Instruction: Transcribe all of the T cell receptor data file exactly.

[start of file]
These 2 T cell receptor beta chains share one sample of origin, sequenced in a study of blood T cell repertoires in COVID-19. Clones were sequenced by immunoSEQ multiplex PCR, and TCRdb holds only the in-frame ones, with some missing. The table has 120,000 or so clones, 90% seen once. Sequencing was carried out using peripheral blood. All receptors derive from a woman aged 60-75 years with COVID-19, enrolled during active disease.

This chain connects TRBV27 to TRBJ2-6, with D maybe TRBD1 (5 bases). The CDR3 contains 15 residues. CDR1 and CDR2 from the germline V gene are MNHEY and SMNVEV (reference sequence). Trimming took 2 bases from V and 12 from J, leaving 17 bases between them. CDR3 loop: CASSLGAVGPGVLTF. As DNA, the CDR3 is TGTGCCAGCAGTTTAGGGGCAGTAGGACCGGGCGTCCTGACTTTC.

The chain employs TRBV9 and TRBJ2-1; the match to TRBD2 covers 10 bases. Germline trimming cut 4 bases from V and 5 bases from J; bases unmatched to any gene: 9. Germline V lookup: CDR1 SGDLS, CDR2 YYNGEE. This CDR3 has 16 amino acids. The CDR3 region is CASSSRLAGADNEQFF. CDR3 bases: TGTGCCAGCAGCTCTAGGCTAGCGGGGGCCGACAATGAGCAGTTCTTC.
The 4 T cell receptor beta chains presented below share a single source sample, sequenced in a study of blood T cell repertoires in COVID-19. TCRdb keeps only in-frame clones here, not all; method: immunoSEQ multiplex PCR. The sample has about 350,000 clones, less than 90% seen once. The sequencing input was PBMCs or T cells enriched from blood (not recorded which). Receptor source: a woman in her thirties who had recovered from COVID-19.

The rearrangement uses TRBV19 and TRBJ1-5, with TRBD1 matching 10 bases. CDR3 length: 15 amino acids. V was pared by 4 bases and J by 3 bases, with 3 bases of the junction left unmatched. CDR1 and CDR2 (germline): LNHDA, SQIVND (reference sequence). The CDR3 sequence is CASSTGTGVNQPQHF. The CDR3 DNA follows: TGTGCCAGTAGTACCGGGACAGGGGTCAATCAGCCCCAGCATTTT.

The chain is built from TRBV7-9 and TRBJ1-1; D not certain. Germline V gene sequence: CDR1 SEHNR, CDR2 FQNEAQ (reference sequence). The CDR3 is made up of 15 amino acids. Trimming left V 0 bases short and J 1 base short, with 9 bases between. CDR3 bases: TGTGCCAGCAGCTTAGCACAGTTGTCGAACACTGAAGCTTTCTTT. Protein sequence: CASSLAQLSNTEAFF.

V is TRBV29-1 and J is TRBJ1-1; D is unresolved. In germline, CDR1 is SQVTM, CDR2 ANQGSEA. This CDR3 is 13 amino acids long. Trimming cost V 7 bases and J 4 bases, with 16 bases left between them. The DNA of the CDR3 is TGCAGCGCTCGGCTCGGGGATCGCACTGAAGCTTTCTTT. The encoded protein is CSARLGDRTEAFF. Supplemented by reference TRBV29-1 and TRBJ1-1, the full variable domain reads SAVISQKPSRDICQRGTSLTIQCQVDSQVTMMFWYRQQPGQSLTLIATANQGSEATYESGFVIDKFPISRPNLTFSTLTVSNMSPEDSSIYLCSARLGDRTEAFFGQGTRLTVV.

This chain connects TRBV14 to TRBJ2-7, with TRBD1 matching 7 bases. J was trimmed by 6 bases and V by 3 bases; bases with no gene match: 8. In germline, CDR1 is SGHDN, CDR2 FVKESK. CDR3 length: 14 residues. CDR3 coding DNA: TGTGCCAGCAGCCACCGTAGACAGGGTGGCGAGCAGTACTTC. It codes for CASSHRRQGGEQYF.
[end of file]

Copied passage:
These 2 T cell receptor beta chains share one sample of origin, sequenced in a study of blood T cell repertoires in COVID-19. Clones were sequenced by immunoSEQ multiplex PCR, and TCRdb holds only the in-frame ones, with some missing. The table has 120,000 or so clones, 90% seen once. Sequencing was carried out using peripheral blood. All receptors derive from a woman aged 60-75 years with COVID-19, enrolled during active disease.

This chain connects TRBV27 to TRBJ2-6, with D maybe TRBD1 (5 bases). The CDR3 contains 15 residues. CDR1 and CDR2 from the germline V gene are MNHEY and SMNVEV (reference sequence). Trimming took 2 bases from V and 12 from J, leaving 17 bases between them. CDR3 loop: CASSLGAVGPGVLTF. As DNA, the CDR3 is TGTGCCAGCAGTTTAGGGGCAGTAGGACCGGGCGTCCTGACTTTC.

The chain employs TRBV9 and TRBJ2-1; the match to TRBD2 covers 10 bases. Germline trimming cut 4 bases from V and 5 bases from J; bases unmatched to any gene: 9. Germline V lookup: CDR1 SGDLS, CDR2 YYNGEE. This CDR3 has 16 amino acids. The CDR3 region is CASSSRLAGADNEQFF. CDR3 bases: TGTGCCAGCAGCTCTAGGCTAGCGGGGGCCGACAATGAGCAGTTCTTC.
The 4 T cell receptor beta chains presented below share a single source sample, sequenced in a study of blood T cell repertoires in COVID-19. TCRdb keeps only in-frame clones here, not all; method: immunoSEQ multiplex PCR. The sample has about 350,000 clones, less than 90% seen once. The sequencing input was PBMCs or T cells enriched from blood (not recorded which). Receptor source: a woman in her thirties who had recovered from COVID-19.

The rearrangement uses TRBV19 and TRBJ1-5, with TRBD1 matching 10 bases. CDR3 length: 15 amino acids. V was pared by 4 bases and J by 3 bases, with 3 bases of the junction left unmatched. CDR1 and CDR2 (germline): LNHDA, SQIVND (reference sequence). The CDR3 sequence is CASSTGTGVNQPQHF. The CDR3 DNA follows: TGTGCCAGTAGTACCGGGACAGGGGTCAATCAGCCCCAGCATTTT.

The chain is built from TRBV7-9 and TRBJ1-1; D not certain. Germline V gene sequence: CDR1 SEHNR, CDR2 FQNEAQ (reference sequence). The CDR3 is made up of 15 amino acids. Trimming left V 0 bases short and J 1 base short, with 9 bases between. CDR3 bases: TGTGCCAGCAGCTTAGCACAGTTGTCGAACACTGAAGCTTTCTTT. Protein sequence: CASSLAQLSNTEAFF.

V is TRBV29-1 and J is TRBJ1-1; D is unresolved. In germline, CDR1 is SQVTM, CDR2 ANQGSEA. This CDR3 is 13 amino acids long. Trimming cost V 7 bases and J 4 bases, with 16 bases left between them. The DNA of the CDR3 is TGCAGCGCTCGGCTCGGGGATCGCACTGAAGCTTTCTTT. The encoded protein is CSARLGDRTEAFF. Supplemented by reference TRBV29-1 and TRBJ1-1, the full variable domain reads SAVISQKPSRDICQRGTSLTIQCQVDSQVTMMFWYRQQPGQSLTLIATANQGSEATYESGFVIDKFPISRPNLTFSTLTVSNMSPEDSSIYLCSARLGDRTEAFFGQGTRLTVV.

This chain connects TRBV14 to TRBJ2-7, with TRBD1 matching 7 bases. J was trimmed by 6 bases and V by 3 bases; bases with no gene match: 8. In germline, CDR1 is SGHDN, CDR2 FVKESK. CDR3 length: 14 residues. CDR3 coding DNA: TGTGCCAGCAGCCACCGTAGACAGGGTGGCGAGCAGTACTTC. It codes for CASSHRRQGGEQYF.